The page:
- “Possessions of anything new or expensive only reflected a person’s lack of theology and geometry; it could even cast doubts upon one’s soul” (Chpt. 1, p.1).Ignatius is watching shoppers in New Orleans, “studying the crowd of people for signs of bad taste” (p. 1). He is disgusted by the materialism he sees around him, especially when compared to the theology and geometry, or the serious learning, sense of proportion, and spiritual orientation of the Middle Ages, his own worldview.
- “Oh, Fortuna, blind, heedless goddess, I am strapped to your wheel,” Ignatius belched (Chapt. 2, p. 35).Ignatius is constantly afflicted by gas and bad digestion, and here is pleading, as he frequently does, with the Roman goddess Fortune who turned individuals on her wheel of fortune for good or ill, blindly, as she chose. Ignatius fervently believes he is the plaything of Fortuna, as the medieval philosopher Boethius said in his The Consolation of Philosophy.
- “I would very much like to know what the Founding Fathers would say if they could see these children being debauched to further the cause of Clearasil. However, I always suspected that democracy would come to this” (Chpt. 2, p. 49).Every day Ignatius watches “American Bandstand” on TV and acts disgusted by the dancing. He connects their loose behavior to commercial motives and casts doubt upon the true purpose of democracy. He prefers monarchy and the divine right of kings as a more worthy form of government.
- “There was something magnetic about Miss Trixie’s area. It attracted whatever refuse there was in the office” (Chpt. 3, p. 77).Miss Trixie is one of the Dickensian characters at Levy Pants whose dementia accounts for the chaos and inefficiency of the place.
- “You know I appreciate you, babe,” Mrs. Reilly sniffed. “Come on and gimme a little goodbye kiss like a good boy” (Chpt. 5, p. 138).Irene Reilly speaks to her thirty-year-old son as if he is a little boy. They have a difficult relationship because she wants him to work like an adult but she spoils him like a child. Toole renders the mother’s speech in the Yat dialect of New Orleans.
- “If I were a Negro, I would not be pressured by my mother to find a good job, for no good job would be available” (Chpt. 5, p. 145).Ignatius confides this to his Journal of a Working Boy. He thinks of himself as a marginal person like a Negro. His comment, showing his dubious logic, is a satiric comment on racial inequality.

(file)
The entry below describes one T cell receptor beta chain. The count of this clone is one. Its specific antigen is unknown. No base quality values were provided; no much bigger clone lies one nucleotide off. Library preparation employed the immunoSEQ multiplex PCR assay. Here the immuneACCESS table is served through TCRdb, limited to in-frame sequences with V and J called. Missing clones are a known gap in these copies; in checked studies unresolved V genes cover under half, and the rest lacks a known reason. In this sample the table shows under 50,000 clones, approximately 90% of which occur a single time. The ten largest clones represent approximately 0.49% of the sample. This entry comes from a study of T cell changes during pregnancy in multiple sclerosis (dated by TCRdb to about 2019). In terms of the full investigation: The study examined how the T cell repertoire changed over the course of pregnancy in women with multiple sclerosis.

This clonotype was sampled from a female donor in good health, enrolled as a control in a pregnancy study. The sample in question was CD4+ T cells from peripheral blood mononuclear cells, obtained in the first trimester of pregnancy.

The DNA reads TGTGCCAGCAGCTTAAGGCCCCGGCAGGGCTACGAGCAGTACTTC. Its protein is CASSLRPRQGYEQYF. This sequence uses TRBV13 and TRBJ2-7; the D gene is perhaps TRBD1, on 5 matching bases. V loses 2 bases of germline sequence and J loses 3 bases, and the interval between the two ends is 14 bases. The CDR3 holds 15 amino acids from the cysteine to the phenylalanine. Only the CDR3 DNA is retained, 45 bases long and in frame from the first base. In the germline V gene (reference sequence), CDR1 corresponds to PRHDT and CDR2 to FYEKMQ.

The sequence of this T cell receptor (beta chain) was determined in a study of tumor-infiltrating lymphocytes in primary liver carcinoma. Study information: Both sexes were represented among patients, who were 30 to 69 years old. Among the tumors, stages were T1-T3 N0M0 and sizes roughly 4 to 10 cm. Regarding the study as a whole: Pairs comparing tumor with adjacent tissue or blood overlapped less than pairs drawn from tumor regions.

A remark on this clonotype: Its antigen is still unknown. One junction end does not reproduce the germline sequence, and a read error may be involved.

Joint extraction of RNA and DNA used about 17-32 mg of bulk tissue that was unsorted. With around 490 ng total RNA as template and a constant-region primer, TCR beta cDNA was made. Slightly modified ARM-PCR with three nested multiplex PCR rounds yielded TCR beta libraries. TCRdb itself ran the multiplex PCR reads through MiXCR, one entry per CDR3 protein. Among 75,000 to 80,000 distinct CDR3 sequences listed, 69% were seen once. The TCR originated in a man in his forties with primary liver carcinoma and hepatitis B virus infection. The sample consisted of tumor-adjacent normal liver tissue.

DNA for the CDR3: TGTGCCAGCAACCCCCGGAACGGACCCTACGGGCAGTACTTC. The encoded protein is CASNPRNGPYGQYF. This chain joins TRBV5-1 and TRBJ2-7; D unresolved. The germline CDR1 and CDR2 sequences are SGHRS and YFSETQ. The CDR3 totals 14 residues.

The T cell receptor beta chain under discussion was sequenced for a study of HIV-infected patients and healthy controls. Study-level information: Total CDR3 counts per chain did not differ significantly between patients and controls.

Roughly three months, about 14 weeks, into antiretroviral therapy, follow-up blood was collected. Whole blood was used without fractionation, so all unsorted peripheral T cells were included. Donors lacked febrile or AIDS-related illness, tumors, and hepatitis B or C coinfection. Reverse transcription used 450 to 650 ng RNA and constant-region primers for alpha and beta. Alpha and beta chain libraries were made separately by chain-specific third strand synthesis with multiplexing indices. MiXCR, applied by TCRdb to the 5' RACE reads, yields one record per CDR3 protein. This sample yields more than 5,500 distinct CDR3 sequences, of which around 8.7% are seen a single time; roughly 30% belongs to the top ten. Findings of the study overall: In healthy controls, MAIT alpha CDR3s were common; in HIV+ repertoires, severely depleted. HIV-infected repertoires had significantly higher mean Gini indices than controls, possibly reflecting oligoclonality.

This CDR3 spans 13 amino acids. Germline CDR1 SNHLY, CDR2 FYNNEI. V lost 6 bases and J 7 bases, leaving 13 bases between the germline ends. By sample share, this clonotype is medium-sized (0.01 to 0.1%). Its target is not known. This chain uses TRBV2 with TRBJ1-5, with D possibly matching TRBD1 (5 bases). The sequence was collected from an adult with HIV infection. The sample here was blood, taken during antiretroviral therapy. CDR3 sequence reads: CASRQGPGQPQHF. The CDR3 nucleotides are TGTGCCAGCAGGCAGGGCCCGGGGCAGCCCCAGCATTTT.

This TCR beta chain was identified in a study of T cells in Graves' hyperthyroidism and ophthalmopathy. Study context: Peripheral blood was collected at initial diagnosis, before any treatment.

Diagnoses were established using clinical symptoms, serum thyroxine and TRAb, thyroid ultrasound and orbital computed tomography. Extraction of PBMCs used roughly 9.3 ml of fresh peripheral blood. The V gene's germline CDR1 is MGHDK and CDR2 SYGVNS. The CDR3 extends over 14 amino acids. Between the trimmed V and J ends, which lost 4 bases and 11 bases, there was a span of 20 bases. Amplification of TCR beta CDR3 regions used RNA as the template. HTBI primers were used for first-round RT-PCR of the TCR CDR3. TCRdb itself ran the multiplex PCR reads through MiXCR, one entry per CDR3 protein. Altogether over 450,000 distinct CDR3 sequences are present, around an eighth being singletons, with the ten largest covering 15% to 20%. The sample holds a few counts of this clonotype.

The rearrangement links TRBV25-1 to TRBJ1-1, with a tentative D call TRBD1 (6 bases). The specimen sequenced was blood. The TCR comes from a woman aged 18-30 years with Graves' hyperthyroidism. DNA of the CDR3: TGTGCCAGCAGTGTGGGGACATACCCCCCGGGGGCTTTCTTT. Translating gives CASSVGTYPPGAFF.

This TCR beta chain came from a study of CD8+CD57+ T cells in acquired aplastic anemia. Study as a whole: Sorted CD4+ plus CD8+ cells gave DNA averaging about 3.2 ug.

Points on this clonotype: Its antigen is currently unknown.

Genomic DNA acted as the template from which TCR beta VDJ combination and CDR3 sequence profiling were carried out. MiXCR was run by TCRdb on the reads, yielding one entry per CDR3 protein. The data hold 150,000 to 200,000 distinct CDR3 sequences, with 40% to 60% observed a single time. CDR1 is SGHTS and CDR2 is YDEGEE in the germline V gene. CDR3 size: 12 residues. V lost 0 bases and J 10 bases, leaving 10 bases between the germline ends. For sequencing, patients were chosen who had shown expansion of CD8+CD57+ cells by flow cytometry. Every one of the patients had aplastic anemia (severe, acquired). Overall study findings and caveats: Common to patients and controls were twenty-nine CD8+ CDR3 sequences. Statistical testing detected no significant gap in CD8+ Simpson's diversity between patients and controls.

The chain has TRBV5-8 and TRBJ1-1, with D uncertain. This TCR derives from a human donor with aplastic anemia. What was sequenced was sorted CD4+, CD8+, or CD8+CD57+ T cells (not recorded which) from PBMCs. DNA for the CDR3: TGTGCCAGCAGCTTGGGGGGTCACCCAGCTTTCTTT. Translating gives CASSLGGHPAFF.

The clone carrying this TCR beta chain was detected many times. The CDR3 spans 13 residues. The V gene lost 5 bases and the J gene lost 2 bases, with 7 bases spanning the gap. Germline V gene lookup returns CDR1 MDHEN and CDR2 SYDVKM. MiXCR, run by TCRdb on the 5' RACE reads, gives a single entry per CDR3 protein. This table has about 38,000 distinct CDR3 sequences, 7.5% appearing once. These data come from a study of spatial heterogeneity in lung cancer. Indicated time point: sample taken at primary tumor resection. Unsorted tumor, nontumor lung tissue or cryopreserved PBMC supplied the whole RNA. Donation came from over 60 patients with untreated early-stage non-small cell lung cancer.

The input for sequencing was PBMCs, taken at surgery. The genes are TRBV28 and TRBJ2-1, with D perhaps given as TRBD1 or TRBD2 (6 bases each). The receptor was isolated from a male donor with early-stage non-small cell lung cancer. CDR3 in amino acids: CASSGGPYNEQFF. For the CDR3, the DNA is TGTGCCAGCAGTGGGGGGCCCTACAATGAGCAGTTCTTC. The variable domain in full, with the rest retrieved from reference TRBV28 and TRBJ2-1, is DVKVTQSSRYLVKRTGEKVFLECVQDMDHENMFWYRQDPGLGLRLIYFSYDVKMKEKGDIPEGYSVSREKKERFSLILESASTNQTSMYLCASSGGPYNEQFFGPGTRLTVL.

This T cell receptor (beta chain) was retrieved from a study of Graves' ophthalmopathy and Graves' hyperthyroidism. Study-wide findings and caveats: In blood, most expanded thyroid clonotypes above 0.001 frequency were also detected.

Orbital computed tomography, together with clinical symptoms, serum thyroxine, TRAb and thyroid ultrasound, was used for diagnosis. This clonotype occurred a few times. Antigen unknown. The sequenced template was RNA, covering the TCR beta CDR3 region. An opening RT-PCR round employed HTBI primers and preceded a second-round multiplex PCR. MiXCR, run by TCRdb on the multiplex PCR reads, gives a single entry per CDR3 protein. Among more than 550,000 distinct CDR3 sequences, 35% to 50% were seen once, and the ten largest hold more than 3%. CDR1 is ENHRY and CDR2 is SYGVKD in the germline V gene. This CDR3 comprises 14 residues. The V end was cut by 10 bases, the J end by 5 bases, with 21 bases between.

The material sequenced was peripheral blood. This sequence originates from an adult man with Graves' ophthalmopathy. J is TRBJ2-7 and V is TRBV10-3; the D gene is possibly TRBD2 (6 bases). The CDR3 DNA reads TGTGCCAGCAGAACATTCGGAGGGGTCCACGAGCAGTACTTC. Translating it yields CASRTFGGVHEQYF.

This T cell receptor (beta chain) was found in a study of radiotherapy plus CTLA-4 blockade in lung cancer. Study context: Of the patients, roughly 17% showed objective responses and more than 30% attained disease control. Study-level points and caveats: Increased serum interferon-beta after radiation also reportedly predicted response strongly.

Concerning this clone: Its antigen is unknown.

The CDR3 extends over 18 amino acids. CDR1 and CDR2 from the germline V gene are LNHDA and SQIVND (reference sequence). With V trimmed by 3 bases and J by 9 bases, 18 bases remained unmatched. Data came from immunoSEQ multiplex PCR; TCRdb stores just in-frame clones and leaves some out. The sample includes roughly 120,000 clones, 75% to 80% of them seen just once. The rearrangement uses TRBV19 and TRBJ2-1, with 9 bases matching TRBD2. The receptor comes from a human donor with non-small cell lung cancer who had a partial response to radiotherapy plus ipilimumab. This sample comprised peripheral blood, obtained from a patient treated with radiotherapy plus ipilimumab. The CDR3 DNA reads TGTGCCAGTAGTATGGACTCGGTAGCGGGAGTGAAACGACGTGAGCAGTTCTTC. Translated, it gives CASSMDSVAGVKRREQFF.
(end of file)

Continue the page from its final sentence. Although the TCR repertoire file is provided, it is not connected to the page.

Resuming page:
- “Hey! I’m workin in modren slavery. If I quit, I get report for bein vagran. If I stay, I’m gainfully employ on a salary ain even startin to be a minimal wage” (Chpt. 6, p. 155).Jones complains about his working conditions at Lana Lee’s bar, Night of Joy, to Mr. Watson.
- “ Sign now and save America from sexual ignorance, chastity, and fear” (Chpt. 7, p. 207).Myrna Minkoff sends Ignatius a poster for one of her lectures on Sex in Politics in New York. She wants people to sign a petition for better sex for all and send it to Washington.
- “Maybe your boy went to school too long,” Mr. Robichaux advised. “They got plenty communiss in them colleges” (Chpt. 8, p. 238).Claude Robichaux, Irene’s suitor, tries to comfort her about Ignatius, explaining he probably got his strange ideas at college where there are lots of communists.
- “Dorian,” the cowboy pleaded in a lyric soprano. “Make him keep quiet. We were having such fun, such a grand, gay time. Oh, he’s not even amusing” (Chpt. 12, p. 377).Encouraged by Dorian Greene, Ignatius tries to lecture and form a gay political organization at a costume party where the gay and lesbian participants find him depressing and beg Dorian to throw him out.
A Confederacy of Dunces: Top Ten Quotes